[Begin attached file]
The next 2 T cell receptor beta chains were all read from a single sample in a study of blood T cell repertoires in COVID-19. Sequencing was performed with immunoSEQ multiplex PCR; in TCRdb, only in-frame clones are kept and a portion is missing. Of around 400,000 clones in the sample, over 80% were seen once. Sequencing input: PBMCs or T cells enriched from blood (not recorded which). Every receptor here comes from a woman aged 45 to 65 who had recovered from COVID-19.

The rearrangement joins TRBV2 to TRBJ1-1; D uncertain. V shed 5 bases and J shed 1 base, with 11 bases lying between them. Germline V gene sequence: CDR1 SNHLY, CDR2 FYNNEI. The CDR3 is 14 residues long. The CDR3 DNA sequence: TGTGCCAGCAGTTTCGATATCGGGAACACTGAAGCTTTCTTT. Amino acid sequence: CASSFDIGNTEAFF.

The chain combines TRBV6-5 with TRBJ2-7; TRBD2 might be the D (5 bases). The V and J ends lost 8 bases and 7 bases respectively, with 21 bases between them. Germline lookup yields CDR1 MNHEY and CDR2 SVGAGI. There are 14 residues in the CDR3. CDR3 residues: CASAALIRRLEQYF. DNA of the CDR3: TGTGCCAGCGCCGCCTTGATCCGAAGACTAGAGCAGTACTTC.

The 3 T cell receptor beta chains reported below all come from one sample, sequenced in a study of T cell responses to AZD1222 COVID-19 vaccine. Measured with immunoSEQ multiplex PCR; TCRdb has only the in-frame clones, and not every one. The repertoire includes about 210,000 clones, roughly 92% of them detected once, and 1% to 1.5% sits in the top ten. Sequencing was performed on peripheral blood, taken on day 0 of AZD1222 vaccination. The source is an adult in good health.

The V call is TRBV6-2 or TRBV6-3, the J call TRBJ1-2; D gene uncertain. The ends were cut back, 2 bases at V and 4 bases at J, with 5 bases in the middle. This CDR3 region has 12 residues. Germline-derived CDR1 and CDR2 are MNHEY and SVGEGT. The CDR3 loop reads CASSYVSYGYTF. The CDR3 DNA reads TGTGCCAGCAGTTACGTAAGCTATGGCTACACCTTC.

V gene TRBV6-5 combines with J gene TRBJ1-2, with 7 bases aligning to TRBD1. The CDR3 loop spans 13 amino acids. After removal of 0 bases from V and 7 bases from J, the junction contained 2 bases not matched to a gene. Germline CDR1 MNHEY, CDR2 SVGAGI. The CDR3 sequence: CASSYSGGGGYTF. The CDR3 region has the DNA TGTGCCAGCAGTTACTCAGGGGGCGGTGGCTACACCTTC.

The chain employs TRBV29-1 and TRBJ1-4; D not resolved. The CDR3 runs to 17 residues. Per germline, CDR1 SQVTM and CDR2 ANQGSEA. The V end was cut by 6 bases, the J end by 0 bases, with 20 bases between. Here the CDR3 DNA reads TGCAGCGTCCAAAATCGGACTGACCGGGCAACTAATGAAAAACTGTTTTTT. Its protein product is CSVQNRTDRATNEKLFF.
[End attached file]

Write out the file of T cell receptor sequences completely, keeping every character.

The next 2 T cell receptor beta chains were all read from a single sample in a study of blood T cell repertoires in COVID-19. Sequencing was performed with immunoSEQ multiplex PCR; in TCRdb, only in-frame clones are kept and a portion is missing. Of around 400,000 clones in the sample, over 80% were seen once. Sequencing input: PBMCs or T cells enriched from blood (not recorded which). Every receptor here comes from a woman aged 45 to 65 who had recovered from COVID-19.

The rearrangement joins TRBV2 to TRBJ1-1; D uncertain. V shed 5 bases and J shed 1 base, with 11 bases lying between them. Germline V gene sequence: CDR1 SNHLY, CDR2 FYNNEI. The CDR3 is 14 residues long. The CDR3 DNA sequence: TGTGCCAGCAGTTTCGATATCGGGAACACTGAAGCTTTCTTT. Amino acid sequence: CASSFDIGNTEAFF.

The chain combines TRBV6-5 with TRBJ2-7; TRBD2 might be the D (5 bases). The V and J ends lost 8 bases and 7 bases respectively, with 21 bases between them. Germline lookup yields CDR1 MNHEY and CDR2 SVGAGI. There are 14 residues in the CDR3. CDR3 residues: CASAALIRRLEQYF. DNA of the CDR3: TGTGCCAGCGCCGCCTTGATCCGAAGACTAGAGCAGTACTTC.

The 3 T cell receptor beta chains reported below all come from one sample, sequenced in a study of T cell responses to AZD1222 COVID-19 vaccine. Measured with immunoSEQ multiplex PCR; TCRdb has only the in-frame clones, and not every one. The repertoire includes about 210,000 clones, roughly 92% of them detected once, and 1% to 1.5% sits in the top ten. Sequencing was performed on peripheral blood, taken on day 0 of AZD1222 vaccination. The source is an adult in good health.

The V call is TRBV6-2 or TRBV6-3, the J call TRBJ1-2; D gene uncertain. The ends were cut back, 2 bases at V and 4 bases at J, with 5 bases in the middle. This CDR3 region has 12 residues. Germline-derived CDR1 and CDR2 are MNHEY and SVGEGT. The CDR3 loop reads CASSYVSYGYTF. The CDR3 DNA reads TGTGCCAGCAGTTACGTAAGCTATGGCTACACCTTC.

V gene TRBV6-5 combines with J gene TRBJ1-2, with 7 bases aligning to TRBD1. The CDR3 loop spans 13 amino acids. After removal of 0 bases from V and 7 bases from J, the junction contained 2 bases not matched to a gene. Germline CDR1 MNHEY, CDR2 SVGAGI. The CDR3 sequence: CASSYSGGGGYTF. The CDR3 region has the DNA TGTGCCAGCAGTTACTCAGGGGGCGGTGGCTACACCTTC.

The chain employs TRBV29-1 and TRBJ1-4; D not resolved. The CDR3 runs to 17 residues. Per germline, CDR1 SQVTM and CDR2 ANQGSEA. The V end was cut by 6 bases, the J end by 0 bases, with 20 bases between. Here the CDR3 DNA reads TGCAGCGTCCAAAATCGGACTGACCGGGCAACTAATGAAAAACTGTTTTTT. Its protein product is CSVQNRTDRATNEKLFF.